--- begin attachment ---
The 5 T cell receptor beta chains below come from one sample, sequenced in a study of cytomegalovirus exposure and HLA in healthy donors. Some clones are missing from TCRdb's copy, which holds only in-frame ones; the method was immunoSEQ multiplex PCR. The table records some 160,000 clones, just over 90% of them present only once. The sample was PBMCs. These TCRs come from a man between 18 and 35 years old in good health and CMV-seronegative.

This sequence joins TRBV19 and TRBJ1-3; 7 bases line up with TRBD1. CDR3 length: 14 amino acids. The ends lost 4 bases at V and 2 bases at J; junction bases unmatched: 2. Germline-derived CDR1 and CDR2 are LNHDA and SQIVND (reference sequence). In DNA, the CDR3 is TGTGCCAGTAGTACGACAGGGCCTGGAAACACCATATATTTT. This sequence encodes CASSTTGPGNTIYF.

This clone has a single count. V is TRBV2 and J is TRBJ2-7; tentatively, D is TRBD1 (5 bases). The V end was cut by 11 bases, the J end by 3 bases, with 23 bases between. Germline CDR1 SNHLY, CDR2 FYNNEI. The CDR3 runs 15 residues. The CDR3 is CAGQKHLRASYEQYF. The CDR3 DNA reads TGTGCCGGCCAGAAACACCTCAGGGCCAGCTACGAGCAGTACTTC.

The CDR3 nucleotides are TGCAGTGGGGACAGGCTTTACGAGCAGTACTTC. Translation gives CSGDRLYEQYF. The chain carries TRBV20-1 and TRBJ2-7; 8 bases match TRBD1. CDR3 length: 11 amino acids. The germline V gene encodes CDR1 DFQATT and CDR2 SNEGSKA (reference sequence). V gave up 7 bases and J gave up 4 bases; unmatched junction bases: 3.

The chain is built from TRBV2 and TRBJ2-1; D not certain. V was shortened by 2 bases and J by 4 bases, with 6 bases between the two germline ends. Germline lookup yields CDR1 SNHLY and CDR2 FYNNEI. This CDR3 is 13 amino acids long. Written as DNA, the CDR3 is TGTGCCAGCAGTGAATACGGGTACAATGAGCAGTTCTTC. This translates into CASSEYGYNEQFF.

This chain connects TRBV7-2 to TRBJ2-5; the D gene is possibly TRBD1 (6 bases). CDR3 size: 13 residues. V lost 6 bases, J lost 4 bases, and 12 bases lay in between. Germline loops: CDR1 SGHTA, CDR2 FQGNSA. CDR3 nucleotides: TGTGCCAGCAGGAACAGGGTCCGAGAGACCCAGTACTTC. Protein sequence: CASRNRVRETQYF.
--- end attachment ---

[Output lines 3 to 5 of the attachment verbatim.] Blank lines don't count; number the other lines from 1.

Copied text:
This clone has a single count. V is TRBV2 and J is TRBJ2-7; tentatively, D is TRBD1 (5 bases). The V end was cut by 11 bases, the J end by 3 bases, with 23 bases between. Germline CDR1 SNHLY, CDR2 FYNNEI. The CDR3 runs 15 residues. The CDR3 is CAGQKHLRASYEQYF. The CDR3 DNA reads TGTGCCGGCCAGAAACACCTCAGGGCCAGCTACGAGCAGTACTTC.

The CDR3 nucleotides are TGCAGTGGGGACAGGCTTTACGAGCAGTACTTC. Translation gives CSGDRLYEQYF. The chain carries TRBV20-1 and TRBJ2-7; 8 bases match TRBD1. CDR3 length: 11 amino acids. The germline V gene encodes CDR1 DFQATT and CDR2 SNEGSKA (reference sequence). V gave up 7 bases and J gave up 4 bases; unmatched junction bases: 3.

The chain is built from TRBV2 and TRBJ2-1; D not certain. V was shortened by 2 bases and J by 4 bases, with 6 bases between the two germline ends. Germline lookup yields CDR1 SNHLY and CDR2 FYNNEI. This CDR3 is 13 amino acids long. Written as DNA, the CDR3 is TGTGCCAGCAGTGAATACGGGTACAATGAGCAGTTCTTC. This translates into CASSEYGYNEQFF.